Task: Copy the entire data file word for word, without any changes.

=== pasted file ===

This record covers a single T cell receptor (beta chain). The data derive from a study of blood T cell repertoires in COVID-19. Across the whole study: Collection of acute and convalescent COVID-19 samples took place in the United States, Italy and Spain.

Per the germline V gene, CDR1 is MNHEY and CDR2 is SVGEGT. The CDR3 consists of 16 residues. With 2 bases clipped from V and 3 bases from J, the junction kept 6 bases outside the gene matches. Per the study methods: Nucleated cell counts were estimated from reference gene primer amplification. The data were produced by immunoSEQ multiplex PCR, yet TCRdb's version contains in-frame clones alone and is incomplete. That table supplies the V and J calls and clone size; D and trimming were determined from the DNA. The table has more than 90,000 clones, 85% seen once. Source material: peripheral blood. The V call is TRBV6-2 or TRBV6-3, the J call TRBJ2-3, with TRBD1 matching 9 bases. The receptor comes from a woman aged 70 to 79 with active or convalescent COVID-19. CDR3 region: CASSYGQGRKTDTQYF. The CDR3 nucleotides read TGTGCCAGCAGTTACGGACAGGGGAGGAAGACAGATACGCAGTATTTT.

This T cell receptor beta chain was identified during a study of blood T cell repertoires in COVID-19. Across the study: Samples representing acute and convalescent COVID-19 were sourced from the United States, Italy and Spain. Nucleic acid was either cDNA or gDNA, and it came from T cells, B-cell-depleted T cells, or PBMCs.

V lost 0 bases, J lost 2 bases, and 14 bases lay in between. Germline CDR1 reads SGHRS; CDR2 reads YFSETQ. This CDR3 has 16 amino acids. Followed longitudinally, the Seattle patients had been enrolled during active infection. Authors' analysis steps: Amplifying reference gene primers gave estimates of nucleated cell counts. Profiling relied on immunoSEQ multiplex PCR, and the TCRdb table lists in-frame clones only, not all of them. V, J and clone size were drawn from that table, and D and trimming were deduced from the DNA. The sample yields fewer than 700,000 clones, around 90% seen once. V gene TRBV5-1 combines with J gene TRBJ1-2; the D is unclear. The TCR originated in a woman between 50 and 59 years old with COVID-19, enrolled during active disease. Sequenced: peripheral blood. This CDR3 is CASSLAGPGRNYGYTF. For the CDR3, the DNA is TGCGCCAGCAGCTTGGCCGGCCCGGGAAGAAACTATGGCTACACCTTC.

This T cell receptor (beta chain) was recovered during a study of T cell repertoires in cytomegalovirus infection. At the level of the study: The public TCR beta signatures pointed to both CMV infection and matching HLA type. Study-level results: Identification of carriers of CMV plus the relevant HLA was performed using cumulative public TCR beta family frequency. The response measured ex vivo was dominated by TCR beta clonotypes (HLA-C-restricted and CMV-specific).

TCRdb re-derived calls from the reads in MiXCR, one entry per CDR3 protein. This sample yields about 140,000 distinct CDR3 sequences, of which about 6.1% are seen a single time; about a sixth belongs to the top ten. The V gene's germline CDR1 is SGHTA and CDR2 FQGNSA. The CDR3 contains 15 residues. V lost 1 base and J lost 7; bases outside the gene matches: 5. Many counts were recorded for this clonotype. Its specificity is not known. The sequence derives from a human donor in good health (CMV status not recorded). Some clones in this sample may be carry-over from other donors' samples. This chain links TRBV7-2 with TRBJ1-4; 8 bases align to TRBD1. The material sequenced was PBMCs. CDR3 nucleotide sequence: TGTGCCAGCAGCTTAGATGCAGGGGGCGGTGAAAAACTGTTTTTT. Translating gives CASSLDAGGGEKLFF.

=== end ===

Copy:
This record covers a single T cell receptor (beta chain). The data derive from a study of blood T cell repertoires in COVID-19. Across the whole study: Collection of acute and convalescent COVID-19 samples took place in the United States, Italy and Spain.

Per the germline V gene, CDR1 is MNHEY and CDR2 is SVGEGT. The CDR3 consists of 16 residues. With 2 bases clipped from V and 3 bases from J, the junction kept 6 bases outside the gene matches. Per the study methods: Nucleated cell counts were estimated from reference gene primer amplification. The data were produced by immunoSEQ multiplex PCR, yet TCRdb's version contains in-frame clones alone and is incomplete. That table supplies the V and J calls and clone size; D and trimming were determined from the DNA. The table has more than 90,000 clones, 85% seen once. Source material: peripheral blood. The V call is TRBV6-2 or TRBV6-3, the J call TRBJ2-3, with TRBD1 matching 9 bases. The receptor comes from a woman aged 70 to 79 with active or convalescent COVID-19. CDR3 region: CASSYGQGRKTDTQYF. The CDR3 nucleotides read TGTGCCAGCAGTTACGGACAGGGGAGGAAGACAGATACGCAGTATTTT.

This T cell receptor beta chain was identified during a study of blood T cell repertoires in COVID-19. Across the study: Samples representing acute and convalescent COVID-19 were sourced from the United States, Italy and Spain. Nucleic acid was either cDNA or gDNA, and it came from T cells, B-cell-depleted T cells, or PBMCs.

V lost 0 bases, J lost 2 bases, and 14 bases lay in between. Germline CDR1 reads SGHRS; CDR2 reads YFSETQ. This CDR3 has 16 amino acids. Followed longitudinally, the Seattle patients had been enrolled during active infection. Authors' analysis steps: Amplifying reference gene primers gave estimates of nucleated cell counts. Profiling relied on immunoSEQ multiplex PCR, and the TCRdb table lists in-frame clones only, not all of them. V, J and clone size were drawn from that table, and D and trimming were deduced from the DNA. The sample yields fewer than 700,000 clones, around 90% seen once. V gene TRBV5-1 combines with J gene TRBJ1-2; the D is unclear. The TCR originated in a woman between 50 and 59 years old with COVID-19, enrolled during active disease. Sequenced: peripheral blood. This CDR3 is CASSLAGPGRNYGYTF. For the CDR3, the DNA is TGCGCCAGCAGCTTGGCCGGCCCGGGAAGAAACTATGGCTACACCTTC.

This T cell receptor (beta chain) was recovered during a study of T cell repertoires in cytomegalovirus infection. At the level of the study: The public TCR beta signatures pointed to both CMV infection and matching HLA type. Study-level results: Identification of carriers of CMV plus the relevant HLA was performed using cumulative public TCR beta family frequency. The response measured ex vivo was dominated by TCR beta clonotypes (HLA-C-restricted and CMV-specific).

TCRdb re-derived calls from the reads in MiXCR, one entry per CDR3 protein. This sample yields about 140,000 distinct CDR3 sequences, of which about 6.1% are seen a single time; about a sixth belongs to the top ten. The V gene's germline CDR1 is SGHTA and CDR2 FQGNSA. The CDR3 contains 15 residues. V lost 1 base and J lost 7; bases outside the gene matches: 5. Many counts were recorded for this clonotype. Its specificity is not known. The sequence derives from a human donor in good health (CMV status not recorded). Some clones in this sample may be carry-over from other donors' samples. This chain links TRBV7-2 with TRBJ1-4; 8 bases align to TRBD1. The material sequenced was PBMCs. CDR3 nucleotide sequence: TGTGCCAGCAGCTTAGATGCAGGGGGCGGTGAAAAACTGTTTTTT. Translating gives CASSLDAGGGEKLFF.